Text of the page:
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Photographer uses laser beams and a macro lens to capture incredibly detailed close-up shots of insects in flight

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These are the stunning close-up images that give a real insight into a bug's life.

The series of colourful shots features dozens of insects in flight from wasps to ladybirds and honey bees. Photographer Linden Gledhill captured the images using a home-made insect rig in his garden in Pennsylvania.

Gledhill is originally from Leek, Staffordshire and now lives in the US. He has been interested in photography since he got his first camera at the age of 12. Gledhill said: "The images are created using a hand held integrated high-speed insect rig, I created myself."

"I've always been interested in natural history macro photography. Moving to build equipment to capture insects in flight was a natural progression."

"The rig uses a standard DSLR fitted with an external shutter, which I made from an old computer hard drive. It rig uses two laser beams which cross at the focal point of the macro lens. When these beams are broken at the same time, by the insect in flight, the controller detects this interruption and opens the external shutter and then fires the flash guns."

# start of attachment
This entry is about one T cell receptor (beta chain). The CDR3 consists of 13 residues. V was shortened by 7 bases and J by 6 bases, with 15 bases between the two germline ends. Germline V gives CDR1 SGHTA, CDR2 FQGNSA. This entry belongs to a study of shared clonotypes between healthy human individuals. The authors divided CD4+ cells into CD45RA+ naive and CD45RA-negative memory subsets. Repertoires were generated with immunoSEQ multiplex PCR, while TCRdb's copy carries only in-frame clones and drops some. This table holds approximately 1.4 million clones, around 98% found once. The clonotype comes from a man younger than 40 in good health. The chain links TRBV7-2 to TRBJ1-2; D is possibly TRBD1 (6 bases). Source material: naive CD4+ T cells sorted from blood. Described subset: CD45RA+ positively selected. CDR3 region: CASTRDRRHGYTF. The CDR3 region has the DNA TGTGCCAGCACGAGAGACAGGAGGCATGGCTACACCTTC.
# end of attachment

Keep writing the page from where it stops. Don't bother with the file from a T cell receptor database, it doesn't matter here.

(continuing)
"Some of my favorite insects include lacewings, because of their beautiful delicate wings, and moths and butterflies as they can be so graceful in flight."

"I also like to see wasps in flight as they can be captured carrying mud out of their underground nests and returning with food. Their eyes also make them look like they are wearing flight goggles."

"Actually to come to think about it, its very hard to pick favorites as all insects appear to take on new characters when they are flying. I think it's the way they hold their legs and often look comical."

"I'm always amazed by the images I capture because every one is so unique. There is such a variety of insects in every garden, you never know what you may capture next."

"My more unique images include earwigs in flight, which have stunningly beautiful wings. Most people are not aware that earwigs can even fly."

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